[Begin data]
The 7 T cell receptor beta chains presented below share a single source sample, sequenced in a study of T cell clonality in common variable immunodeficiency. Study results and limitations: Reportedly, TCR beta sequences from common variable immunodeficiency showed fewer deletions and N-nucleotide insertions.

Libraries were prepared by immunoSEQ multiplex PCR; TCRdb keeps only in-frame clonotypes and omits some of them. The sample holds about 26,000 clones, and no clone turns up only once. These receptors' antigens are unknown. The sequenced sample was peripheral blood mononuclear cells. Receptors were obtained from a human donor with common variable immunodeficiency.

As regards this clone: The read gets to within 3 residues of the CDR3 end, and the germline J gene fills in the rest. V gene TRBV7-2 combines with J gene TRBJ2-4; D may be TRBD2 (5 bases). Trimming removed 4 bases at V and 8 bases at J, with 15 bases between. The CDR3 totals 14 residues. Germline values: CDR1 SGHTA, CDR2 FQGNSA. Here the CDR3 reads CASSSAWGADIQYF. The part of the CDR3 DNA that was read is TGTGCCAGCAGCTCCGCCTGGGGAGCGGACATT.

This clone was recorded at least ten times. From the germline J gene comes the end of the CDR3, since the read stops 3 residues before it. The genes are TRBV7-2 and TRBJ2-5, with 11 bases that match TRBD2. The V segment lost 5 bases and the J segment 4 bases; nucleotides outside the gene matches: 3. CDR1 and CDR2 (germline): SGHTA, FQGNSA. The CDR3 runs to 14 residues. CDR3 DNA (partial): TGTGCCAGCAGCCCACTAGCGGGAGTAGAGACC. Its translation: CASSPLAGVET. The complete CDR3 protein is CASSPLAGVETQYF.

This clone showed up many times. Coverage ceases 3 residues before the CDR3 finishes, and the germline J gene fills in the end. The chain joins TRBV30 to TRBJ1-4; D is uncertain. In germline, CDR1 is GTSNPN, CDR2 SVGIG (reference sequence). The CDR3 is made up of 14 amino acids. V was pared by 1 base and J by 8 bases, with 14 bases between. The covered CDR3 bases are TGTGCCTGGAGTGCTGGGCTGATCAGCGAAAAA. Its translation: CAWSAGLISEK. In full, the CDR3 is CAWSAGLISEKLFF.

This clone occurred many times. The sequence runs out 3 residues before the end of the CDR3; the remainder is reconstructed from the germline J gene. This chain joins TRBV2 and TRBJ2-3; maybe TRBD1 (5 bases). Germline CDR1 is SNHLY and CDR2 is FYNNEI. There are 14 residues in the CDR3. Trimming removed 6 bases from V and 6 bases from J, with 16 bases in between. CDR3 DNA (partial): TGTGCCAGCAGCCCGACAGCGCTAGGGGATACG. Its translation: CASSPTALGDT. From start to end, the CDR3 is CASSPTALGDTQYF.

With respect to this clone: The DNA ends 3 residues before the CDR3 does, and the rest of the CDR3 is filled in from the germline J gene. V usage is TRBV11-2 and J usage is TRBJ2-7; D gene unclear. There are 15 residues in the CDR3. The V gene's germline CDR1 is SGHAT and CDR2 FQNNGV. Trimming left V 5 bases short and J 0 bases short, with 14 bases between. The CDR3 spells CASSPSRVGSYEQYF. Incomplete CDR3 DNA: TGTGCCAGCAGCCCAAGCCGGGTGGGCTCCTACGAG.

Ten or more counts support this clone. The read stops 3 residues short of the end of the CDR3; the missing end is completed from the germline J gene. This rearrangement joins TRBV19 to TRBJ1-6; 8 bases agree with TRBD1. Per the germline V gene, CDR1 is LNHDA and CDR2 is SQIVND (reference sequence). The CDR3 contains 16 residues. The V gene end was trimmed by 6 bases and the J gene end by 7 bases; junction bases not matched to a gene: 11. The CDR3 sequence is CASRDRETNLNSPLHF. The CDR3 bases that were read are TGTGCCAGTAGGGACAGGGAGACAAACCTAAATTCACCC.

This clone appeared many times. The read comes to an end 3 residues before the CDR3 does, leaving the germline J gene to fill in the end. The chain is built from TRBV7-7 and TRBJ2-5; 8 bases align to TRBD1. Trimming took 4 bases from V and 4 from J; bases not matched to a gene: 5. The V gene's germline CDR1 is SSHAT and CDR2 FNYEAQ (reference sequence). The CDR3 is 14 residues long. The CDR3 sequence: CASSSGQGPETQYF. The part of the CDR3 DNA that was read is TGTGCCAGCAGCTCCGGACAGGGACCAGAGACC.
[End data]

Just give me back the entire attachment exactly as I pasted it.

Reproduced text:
The 7 T cell receptor beta chains presented below share a single source sample, sequenced in a study of T cell clonality in common variable immunodeficiency. Study results and limitations: Reportedly, TCR beta sequences from common variable immunodeficiency showed fewer deletions and N-nucleotide insertions.

Libraries were prepared by immunoSEQ multiplex PCR; TCRdb keeps only in-frame clonotypes and omits some of them. The sample holds about 26,000 clones, and no clone turns up only once. These receptors' antigens are unknown. The sequenced sample was peripheral blood mononuclear cells. Receptors were obtained from a human donor with common variable immunodeficiency.

As regards this clone: The read gets to within 3 residues of the CDR3 end, and the germline J gene fills in the rest. V gene TRBV7-2 combines with J gene TRBJ2-4; D may be TRBD2 (5 bases). Trimming removed 4 bases at V and 8 bases at J, with 15 bases between. The CDR3 totals 14 residues. Germline values: CDR1 SGHTA, CDR2 FQGNSA. Here the CDR3 reads CASSSAWGADIQYF. The part of the CDR3 DNA that was read is TGTGCCAGCAGCTCCGCCTGGGGAGCGGACATT.

This clone was recorded at least ten times. From the germline J gene comes the end of the CDR3, since the read stops 3 residues before it. The genes are TRBV7-2 and TRBJ2-5, with 11 bases that match TRBD2. The V segment lost 5 bases and the J segment 4 bases; nucleotides outside the gene matches: 3. CDR1 and CDR2 (germline): SGHTA, FQGNSA. The CDR3 runs to 14 residues. CDR3 DNA (partial): TGTGCCAGCAGCCCACTAGCGGGAGTAGAGACC. Its translation: CASSPLAGVET. The complete CDR3 protein is CASSPLAGVETQYF.

This clone showed up many times. Coverage ceases 3 residues before the CDR3 finishes, and the germline J gene fills in the end. The chain joins TRBV30 to TRBJ1-4; D is uncertain. In germline, CDR1 is GTSNPN, CDR2 SVGIG (reference sequence). The CDR3 is made up of 14 amino acids. V was pared by 1 base and J by 8 bases, with 14 bases between. The covered CDR3 bases are TGTGCCTGGAGTGCTGGGCTGATCAGCGAAAAA. Its translation: CAWSAGLISEK. In full, the CDR3 is CAWSAGLISEKLFF.

This clone occurred many times. The sequence runs out 3 residues before the end of the CDR3; the remainder is reconstructed from the germline J gene. This chain joins TRBV2 and TRBJ2-3; maybe TRBD1 (5 bases). Germline CDR1 is SNHLY and CDR2 is FYNNEI. There are 14 residues in the CDR3. Trimming removed 6 bases from V and 6 bases from J, with 16 bases in between. CDR3 DNA (partial): TGTGCCAGCAGCCCGACAGCGCTAGGGGATACG. Its translation: CASSPTALGDT. From start to end, the CDR3 is CASSPTALGDTQYF.

With respect to this clone: The DNA ends 3 residues before the CDR3 does, and the rest of the CDR3 is filled in from the germline J gene. V usage is TRBV11-2 and J usage is TRBJ2-7; D gene unclear. There are 15 residues in the CDR3. The V gene's germline CDR1 is SGHAT and CDR2 FQNNGV. Trimming left V 5 bases short and J 0 bases short, with 14 bases between. The CDR3 spells CASSPSRVGSYEQYF. Incomplete CDR3 DNA: TGTGCCAGCAGCCCAAGCCGGGTGGGCTCCTACGAG.

Ten or more counts support this clone. The read stops 3 residues short of the end of the CDR3; the missing end is completed from the germline J gene. This rearrangement joins TRBV19 to TRBJ1-6; 8 bases agree with TRBD1. Per the germline V gene, CDR1 is LNHDA and CDR2 is SQIVND (reference sequence). The CDR3 contains 16 residues. The V gene end was trimmed by 6 bases and the J gene end by 7 bases; junction bases not matched to a gene: 11. The CDR3 sequence is CASRDRETNLNSPLHF. The CDR3 bases that were read are TGTGCCAGTAGGGACAGGGAGACAAACCTAAATTCACCC.

This clone appeared many times. The read comes to an end 3 residues before the CDR3 does, leaving the germline J gene to fill in the end. The chain is built from TRBV7-7 and TRBJ2-5; 8 bases align to TRBD1. Trimming took 4 bases from V and 4 from J; bases not matched to a gene: 5. The V gene's germline CDR1 is SSHAT and CDR2 FNYEAQ (reference sequence). The CDR3 is 14 residues long. The CDR3 sequence: CASSSGQGPETQYF. The part of the CDR3 DNA that was read is TGTGCCAGCAGCTCCGGACAGGGACCAGAGACC.